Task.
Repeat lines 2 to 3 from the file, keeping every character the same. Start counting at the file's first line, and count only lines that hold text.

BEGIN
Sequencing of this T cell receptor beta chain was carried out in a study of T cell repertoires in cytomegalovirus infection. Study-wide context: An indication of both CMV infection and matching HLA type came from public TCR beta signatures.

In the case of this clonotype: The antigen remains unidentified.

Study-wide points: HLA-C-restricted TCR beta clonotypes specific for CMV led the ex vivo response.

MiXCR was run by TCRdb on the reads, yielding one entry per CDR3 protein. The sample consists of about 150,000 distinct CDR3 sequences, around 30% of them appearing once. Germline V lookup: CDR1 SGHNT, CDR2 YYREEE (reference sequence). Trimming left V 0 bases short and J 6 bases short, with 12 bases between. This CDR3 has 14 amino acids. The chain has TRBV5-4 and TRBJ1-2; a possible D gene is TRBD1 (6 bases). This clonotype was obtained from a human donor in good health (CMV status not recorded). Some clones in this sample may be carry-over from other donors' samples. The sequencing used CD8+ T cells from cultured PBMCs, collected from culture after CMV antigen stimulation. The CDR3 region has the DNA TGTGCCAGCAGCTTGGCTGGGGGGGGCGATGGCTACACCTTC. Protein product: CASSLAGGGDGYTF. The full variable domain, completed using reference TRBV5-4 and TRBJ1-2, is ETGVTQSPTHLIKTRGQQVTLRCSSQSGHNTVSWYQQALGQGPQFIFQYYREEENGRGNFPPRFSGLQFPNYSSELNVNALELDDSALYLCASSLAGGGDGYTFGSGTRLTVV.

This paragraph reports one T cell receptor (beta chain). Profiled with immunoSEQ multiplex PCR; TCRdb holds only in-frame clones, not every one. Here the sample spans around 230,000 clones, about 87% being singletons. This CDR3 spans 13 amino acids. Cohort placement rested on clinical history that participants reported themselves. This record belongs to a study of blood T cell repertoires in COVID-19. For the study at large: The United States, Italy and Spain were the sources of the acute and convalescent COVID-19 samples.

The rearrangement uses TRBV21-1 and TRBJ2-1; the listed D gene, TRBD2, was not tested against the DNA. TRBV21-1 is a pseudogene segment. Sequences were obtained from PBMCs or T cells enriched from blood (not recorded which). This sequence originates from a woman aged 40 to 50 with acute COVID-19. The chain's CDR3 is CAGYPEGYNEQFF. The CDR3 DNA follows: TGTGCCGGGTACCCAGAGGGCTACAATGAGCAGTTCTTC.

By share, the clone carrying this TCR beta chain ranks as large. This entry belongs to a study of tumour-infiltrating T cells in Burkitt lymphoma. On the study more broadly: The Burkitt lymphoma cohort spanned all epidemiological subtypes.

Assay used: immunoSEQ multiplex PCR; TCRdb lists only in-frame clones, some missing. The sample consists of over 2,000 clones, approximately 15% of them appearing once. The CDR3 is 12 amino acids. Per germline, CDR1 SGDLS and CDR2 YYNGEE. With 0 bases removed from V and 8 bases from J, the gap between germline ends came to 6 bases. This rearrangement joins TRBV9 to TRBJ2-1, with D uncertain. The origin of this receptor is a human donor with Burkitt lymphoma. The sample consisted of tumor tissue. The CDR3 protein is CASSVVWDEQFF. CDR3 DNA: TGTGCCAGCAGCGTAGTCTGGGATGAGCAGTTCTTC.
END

In the case of this clonotype: The antigen remains unidentified.

Study-wide points: HLA-C-restricted TCR beta clonotypes specific for CMV led the ex vivo response.